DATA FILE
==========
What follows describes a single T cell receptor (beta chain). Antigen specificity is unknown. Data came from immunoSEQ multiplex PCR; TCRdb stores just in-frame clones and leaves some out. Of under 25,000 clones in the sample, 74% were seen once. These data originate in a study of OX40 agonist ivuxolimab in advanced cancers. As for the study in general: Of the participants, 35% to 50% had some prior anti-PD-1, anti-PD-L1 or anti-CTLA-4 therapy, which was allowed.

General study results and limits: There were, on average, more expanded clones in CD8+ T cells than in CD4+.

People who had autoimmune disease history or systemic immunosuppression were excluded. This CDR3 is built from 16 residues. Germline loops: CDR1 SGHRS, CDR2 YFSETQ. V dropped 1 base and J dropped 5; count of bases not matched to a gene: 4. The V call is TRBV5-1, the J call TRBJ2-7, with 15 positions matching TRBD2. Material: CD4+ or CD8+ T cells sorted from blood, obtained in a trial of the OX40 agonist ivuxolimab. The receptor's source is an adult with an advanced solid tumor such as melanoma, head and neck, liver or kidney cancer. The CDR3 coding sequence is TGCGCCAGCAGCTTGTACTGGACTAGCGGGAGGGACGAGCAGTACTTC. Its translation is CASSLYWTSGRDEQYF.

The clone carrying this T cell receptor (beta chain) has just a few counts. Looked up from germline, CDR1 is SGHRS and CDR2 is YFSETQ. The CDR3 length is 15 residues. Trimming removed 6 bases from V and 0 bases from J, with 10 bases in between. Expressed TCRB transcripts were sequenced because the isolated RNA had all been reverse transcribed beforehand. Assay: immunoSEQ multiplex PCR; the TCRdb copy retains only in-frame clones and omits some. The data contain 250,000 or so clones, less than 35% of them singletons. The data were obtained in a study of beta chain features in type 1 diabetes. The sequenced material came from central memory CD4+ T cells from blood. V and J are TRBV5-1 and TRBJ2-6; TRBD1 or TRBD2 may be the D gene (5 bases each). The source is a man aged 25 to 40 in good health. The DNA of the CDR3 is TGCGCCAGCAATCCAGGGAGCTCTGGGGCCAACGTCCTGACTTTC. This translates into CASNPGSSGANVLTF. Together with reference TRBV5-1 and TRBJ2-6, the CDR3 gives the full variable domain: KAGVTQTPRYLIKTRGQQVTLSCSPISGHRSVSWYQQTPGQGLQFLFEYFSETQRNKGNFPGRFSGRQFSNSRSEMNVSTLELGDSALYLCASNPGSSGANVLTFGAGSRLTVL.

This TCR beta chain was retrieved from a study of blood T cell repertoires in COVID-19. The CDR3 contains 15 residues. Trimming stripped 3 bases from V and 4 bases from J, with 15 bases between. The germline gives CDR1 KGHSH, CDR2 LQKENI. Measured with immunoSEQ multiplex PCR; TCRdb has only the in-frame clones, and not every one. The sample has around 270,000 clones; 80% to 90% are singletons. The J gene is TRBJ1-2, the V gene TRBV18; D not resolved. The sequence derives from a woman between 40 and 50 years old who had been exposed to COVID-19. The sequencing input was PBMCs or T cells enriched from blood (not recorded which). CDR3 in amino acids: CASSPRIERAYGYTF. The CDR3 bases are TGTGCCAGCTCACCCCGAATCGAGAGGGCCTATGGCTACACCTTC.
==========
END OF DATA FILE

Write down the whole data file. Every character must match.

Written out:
What follows describes a single T cell receptor (beta chain). Antigen specificity is unknown. Data came from immunoSEQ multiplex PCR; TCRdb stores just in-frame clones and leaves some out. Of under 25,000 clones in the sample, 74% were seen once. These data originate in a study of OX40 agonist ivuxolimab in advanced cancers. As for the study in general: Of the participants, 35% to 50% had some prior anti-PD-1, anti-PD-L1 or anti-CTLA-4 therapy, which was allowed.

General study results and limits: There were, on average, more expanded clones in CD8+ T cells than in CD4+.

People who had autoimmune disease history or systemic immunosuppression were excluded. This CDR3 is built from 16 residues. Germline loops: CDR1 SGHRS, CDR2 YFSETQ. V dropped 1 base and J dropped 5; count of bases not matched to a gene: 4. The V call is TRBV5-1, the J call TRBJ2-7, with 15 positions matching TRBD2. Material: CD4+ or CD8+ T cells sorted from blood, obtained in a trial of the OX40 agonist ivuxolimab. The receptor's source is an adult with an advanced solid tumor such as melanoma, head and neck, liver or kidney cancer. The CDR3 coding sequence is TGCGCCAGCAGCTTGTACTGGACTAGCGGGAGGGACGAGCAGTACTTC. Its translation is CASSLYWTSGRDEQYF.

The clone carrying this T cell receptor (beta chain) has just a few counts. Looked up from germline, CDR1 is SGHRS and CDR2 is YFSETQ. The CDR3 length is 15 residues. Trimming removed 6 bases from V and 0 bases from J, with 10 bases in between. Expressed TCRB transcripts were sequenced because the isolated RNA had all been reverse transcribed beforehand. Assay: immunoSEQ multiplex PCR; the TCRdb copy retains only in-frame clones and omits some. The data contain 250,000 or so clones, less than 35% of them singletons. The data were obtained in a study of beta chain features in type 1 diabetes. The sequenced material came from central memory CD4+ T cells from blood. V and J are TRBV5-1 and TRBJ2-6; TRBD1 or TRBD2 may be the D gene (5 bases each). The source is a man aged 25 to 40 in good health. The DNA of the CDR3 is TGCGCCAGCAATCCAGGGAGCTCTGGGGCCAACGTCCTGACTTTC. This translates into CASNPGSSGANVLTF. Together with reference TRBV5-1 and TRBJ2-6, the CDR3 gives the full variable domain: KAGVTQTPRYLIKTRGQQVTLSCSPISGHRSVSWYQQTPGQGLQFLFEYFSETQRNKGNFPGRFSGRQFSNSRSEMNVSTLELGDSALYLCASNPGSSGANVLTFGAGSRLTVL.

This TCR beta chain was retrieved from a study of blood T cell repertoires in COVID-19. The CDR3 contains 15 residues. Trimming stripped 3 bases from V and 4 bases from J, with 15 bases between. The germline gives CDR1 KGHSH, CDR2 LQKENI. Measured with immunoSEQ multiplex PCR; TCRdb has only the in-frame clones, and not every one. The sample has around 270,000 clones; 80% to 90% are singletons. The J gene is TRBJ1-2, the V gene TRBV18; D not resolved. The sequence derives from a woman between 40 and 50 years old who had been exposed to COVID-19. The sequencing input was PBMCs or T cells enriched from blood (not recorded which). CDR3 in amino acids: CASSPRIERAYGYTF. The CDR3 bases are TGTGCCAGCTCACCCCGAATCGAGAGGGCCTATGGCTACACCTTC.